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US Markets Move Up as Interest Rates Go Lower - 2001-10-02


U.S. stock prices moved modestly higher Tuesday, as the U.S. central bank cut short-term interest rates for the ninth time this year to their lowest level in nearly 40 years.

The Dow Jones Industrial Average went up 114 points (1.2 percent) to 8,951. The broader Standard & Poor's 500 Index climbed 13 points, (1.2 percent) to 1,051. The tech-weighted Nasdaq Composite Index closed 12 points (about 0.75 percent) higher at 1,492.

The rate cut was anticipated and welcome on Wall Street. The hope is that lower borrowing costs eventually will help turn the U.S. economy around. But the financial markets these days are dealing more with short-term reality, with A U.S. economy that was already fragile before the events of September 11. Almost no one sees any huge market moves to the upside any time soon.

Analysts say investor attitudes have changed, and have been changing all year, in response mostly to a bleak corporate earnings outlook. On Tuesday, investors showed once again a streak of caution, as they deal with a lot of economic uncertainty.

Economist Lyle Gramley says people seem to be pulling out of the shock that followed the September 11 terrorist attacks. He believes consumer activity, while somewhat diminished perhaps, will put the economy back on track sometime next year.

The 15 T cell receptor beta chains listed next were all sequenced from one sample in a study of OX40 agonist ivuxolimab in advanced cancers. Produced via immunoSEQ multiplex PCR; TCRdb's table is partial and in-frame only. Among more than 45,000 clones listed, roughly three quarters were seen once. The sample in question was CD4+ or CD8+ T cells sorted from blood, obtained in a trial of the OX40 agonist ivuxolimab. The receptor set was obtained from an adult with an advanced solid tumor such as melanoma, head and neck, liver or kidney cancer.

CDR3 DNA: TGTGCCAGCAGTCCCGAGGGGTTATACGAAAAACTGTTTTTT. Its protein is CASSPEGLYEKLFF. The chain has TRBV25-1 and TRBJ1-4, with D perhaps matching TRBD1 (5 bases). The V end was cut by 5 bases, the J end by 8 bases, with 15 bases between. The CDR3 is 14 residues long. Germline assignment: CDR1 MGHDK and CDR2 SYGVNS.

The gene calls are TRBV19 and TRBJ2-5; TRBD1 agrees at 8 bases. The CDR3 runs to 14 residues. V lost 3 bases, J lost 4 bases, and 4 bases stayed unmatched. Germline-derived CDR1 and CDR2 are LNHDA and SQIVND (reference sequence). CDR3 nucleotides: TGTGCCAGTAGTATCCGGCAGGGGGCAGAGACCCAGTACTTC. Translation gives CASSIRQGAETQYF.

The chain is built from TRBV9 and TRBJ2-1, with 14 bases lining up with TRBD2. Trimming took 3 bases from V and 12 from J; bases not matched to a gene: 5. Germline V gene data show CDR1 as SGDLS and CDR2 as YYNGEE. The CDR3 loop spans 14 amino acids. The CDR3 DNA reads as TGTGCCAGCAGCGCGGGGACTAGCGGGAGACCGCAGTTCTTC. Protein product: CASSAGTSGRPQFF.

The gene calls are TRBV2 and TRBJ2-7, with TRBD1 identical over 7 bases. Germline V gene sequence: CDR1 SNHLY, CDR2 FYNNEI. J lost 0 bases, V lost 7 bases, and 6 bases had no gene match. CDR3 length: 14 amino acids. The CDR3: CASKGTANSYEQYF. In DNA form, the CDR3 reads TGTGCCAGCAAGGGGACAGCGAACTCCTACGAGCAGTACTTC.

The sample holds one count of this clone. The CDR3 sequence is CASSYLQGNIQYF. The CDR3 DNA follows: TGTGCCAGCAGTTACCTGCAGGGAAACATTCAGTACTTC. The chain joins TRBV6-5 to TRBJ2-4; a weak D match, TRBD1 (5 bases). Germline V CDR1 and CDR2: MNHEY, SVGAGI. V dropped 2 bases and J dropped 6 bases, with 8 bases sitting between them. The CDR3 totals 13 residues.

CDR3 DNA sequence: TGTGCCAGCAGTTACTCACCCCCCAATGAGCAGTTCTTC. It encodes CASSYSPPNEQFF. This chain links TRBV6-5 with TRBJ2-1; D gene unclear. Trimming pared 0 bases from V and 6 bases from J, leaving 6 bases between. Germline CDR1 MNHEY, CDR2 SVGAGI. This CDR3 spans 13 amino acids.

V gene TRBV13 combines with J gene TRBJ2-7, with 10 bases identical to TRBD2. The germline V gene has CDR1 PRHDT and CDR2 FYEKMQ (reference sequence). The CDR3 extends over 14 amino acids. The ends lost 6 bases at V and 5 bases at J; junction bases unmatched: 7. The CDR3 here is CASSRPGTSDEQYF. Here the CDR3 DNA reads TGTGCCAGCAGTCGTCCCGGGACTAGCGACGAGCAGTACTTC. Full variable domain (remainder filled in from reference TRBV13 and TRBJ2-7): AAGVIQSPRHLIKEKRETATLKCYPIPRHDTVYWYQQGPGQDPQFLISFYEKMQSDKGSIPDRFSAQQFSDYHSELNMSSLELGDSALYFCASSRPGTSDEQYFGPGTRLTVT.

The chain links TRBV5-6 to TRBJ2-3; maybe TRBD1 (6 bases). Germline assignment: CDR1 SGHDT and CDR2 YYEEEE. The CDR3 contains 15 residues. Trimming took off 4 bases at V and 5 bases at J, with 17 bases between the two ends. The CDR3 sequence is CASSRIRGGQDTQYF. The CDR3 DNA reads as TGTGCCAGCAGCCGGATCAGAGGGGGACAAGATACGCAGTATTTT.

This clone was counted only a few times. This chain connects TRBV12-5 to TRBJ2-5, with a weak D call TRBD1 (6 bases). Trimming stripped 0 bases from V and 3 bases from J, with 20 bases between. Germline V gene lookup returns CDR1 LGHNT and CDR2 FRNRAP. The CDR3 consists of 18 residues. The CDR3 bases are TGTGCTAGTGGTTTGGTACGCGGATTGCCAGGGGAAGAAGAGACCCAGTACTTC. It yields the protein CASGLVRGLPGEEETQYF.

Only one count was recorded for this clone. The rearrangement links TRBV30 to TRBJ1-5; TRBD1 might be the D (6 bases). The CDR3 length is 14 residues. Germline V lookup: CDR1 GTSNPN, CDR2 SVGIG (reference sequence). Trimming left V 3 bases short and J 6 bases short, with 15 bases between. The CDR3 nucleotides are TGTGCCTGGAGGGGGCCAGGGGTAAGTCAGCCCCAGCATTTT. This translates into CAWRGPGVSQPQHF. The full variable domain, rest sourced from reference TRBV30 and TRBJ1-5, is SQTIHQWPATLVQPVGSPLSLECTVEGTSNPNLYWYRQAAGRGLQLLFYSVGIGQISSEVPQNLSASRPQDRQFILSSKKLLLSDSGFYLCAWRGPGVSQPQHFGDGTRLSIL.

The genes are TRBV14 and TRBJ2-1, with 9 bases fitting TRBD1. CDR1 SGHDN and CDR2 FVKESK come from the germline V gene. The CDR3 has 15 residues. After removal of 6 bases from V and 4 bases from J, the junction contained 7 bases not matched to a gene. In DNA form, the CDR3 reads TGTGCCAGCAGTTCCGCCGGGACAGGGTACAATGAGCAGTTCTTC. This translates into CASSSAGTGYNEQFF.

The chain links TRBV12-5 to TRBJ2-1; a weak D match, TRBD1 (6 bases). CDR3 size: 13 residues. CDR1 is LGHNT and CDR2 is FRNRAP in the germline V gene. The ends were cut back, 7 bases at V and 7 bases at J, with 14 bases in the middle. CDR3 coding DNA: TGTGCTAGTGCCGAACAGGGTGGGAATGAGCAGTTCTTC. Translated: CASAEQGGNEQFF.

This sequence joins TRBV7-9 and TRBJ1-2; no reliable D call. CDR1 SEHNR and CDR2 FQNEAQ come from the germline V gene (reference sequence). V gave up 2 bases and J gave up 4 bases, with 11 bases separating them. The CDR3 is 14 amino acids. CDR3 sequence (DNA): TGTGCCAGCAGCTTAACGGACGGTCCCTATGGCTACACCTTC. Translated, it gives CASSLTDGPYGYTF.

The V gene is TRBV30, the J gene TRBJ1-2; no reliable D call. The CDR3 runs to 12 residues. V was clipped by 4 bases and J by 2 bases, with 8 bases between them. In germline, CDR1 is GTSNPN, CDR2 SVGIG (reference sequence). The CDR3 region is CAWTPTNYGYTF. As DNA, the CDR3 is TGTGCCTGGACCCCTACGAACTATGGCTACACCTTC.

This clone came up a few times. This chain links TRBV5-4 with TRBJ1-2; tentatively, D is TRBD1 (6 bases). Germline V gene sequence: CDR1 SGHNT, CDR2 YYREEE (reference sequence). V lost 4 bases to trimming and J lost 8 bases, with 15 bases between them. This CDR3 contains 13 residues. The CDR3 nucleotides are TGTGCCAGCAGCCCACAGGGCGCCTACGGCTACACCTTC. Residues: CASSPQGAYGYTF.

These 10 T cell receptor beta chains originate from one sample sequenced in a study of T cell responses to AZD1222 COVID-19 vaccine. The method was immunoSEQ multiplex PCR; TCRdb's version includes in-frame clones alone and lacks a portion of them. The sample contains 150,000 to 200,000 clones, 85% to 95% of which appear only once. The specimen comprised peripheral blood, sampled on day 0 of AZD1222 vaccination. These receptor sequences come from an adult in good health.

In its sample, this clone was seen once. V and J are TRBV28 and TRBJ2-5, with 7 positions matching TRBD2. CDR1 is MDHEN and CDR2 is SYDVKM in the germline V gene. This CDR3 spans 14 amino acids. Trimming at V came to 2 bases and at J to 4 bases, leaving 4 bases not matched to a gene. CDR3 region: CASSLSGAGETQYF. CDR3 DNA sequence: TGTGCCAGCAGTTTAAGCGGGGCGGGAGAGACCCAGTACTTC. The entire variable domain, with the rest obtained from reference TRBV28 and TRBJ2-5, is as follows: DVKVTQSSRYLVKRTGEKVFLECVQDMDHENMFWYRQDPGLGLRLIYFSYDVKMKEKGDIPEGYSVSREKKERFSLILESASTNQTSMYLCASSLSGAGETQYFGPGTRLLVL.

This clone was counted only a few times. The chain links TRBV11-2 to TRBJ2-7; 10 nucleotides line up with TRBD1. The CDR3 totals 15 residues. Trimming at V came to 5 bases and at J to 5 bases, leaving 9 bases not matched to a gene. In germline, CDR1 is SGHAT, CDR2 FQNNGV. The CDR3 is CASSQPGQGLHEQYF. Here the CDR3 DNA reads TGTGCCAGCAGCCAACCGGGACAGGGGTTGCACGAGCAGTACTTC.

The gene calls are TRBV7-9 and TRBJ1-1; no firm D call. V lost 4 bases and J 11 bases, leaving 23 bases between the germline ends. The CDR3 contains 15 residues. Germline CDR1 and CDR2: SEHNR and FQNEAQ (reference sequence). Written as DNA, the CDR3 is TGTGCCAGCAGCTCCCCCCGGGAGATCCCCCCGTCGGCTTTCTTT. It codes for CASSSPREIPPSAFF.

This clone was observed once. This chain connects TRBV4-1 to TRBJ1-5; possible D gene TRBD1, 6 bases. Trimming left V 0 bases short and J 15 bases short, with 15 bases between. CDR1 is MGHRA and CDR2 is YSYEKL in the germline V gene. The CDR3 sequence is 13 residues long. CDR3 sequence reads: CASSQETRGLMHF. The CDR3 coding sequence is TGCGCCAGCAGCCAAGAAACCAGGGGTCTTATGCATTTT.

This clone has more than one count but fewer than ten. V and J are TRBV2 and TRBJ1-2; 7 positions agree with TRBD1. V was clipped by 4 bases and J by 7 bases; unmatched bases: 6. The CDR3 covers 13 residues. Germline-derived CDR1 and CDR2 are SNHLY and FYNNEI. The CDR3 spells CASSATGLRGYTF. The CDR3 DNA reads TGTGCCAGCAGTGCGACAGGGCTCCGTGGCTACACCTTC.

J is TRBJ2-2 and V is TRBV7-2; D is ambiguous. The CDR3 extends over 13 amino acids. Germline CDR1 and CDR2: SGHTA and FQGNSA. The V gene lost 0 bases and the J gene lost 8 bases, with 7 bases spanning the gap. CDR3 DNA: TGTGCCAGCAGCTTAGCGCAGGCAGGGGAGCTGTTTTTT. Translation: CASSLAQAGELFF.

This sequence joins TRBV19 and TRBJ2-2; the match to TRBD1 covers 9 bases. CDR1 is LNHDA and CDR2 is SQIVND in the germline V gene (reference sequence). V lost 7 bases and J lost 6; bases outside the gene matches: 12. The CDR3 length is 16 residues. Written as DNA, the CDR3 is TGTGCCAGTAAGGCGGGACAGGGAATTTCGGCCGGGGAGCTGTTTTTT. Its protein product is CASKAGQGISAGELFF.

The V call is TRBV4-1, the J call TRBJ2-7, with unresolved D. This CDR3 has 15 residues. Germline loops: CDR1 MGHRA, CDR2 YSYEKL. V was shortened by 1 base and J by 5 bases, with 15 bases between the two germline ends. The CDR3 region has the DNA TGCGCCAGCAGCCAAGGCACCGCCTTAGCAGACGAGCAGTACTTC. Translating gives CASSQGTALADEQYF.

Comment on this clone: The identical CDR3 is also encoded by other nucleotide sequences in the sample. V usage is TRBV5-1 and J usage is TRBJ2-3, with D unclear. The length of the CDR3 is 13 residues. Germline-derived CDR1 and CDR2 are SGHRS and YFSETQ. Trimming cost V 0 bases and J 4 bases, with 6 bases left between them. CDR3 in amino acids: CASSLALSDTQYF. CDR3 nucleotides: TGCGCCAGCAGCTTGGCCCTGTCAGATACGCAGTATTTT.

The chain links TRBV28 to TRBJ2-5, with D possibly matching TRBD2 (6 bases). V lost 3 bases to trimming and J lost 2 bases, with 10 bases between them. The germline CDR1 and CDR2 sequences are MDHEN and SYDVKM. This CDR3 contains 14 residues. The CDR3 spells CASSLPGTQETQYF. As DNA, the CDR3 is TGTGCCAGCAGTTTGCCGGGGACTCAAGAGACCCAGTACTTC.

"I think there are some signs beginning to develop now where the public is returning to something more like normal behavior," he said. "Airline flights are filling up a bit. We're seeing more people go to movies last week than the week before. The shopping malls are filling up. If this continues, we'll get back to a more normal kind of behavior, certainly not to what we had before September 11, but more nearly normal economic behavior."

However, most analysts, including Mr. Gramley, concede recovery of the economy and the stock markets depends a lot on what happens in the war on terrorism. Byron Wien, an investment strategist with Morgan Stanley says, "You know, what you don't know is what the next event is going to be, if there's going to be another terrorist event. And you don't know the nature of our retaliation. So those are two big uncertainties. And the fact that they are there raises the risk premium for equities."

Experts note the U.S. central bank, in announcing the interest rate cut, acknowledged the possibility of continuing economic weakness for a while. It said the September 11 attacks heightened the degree of uncertainty.

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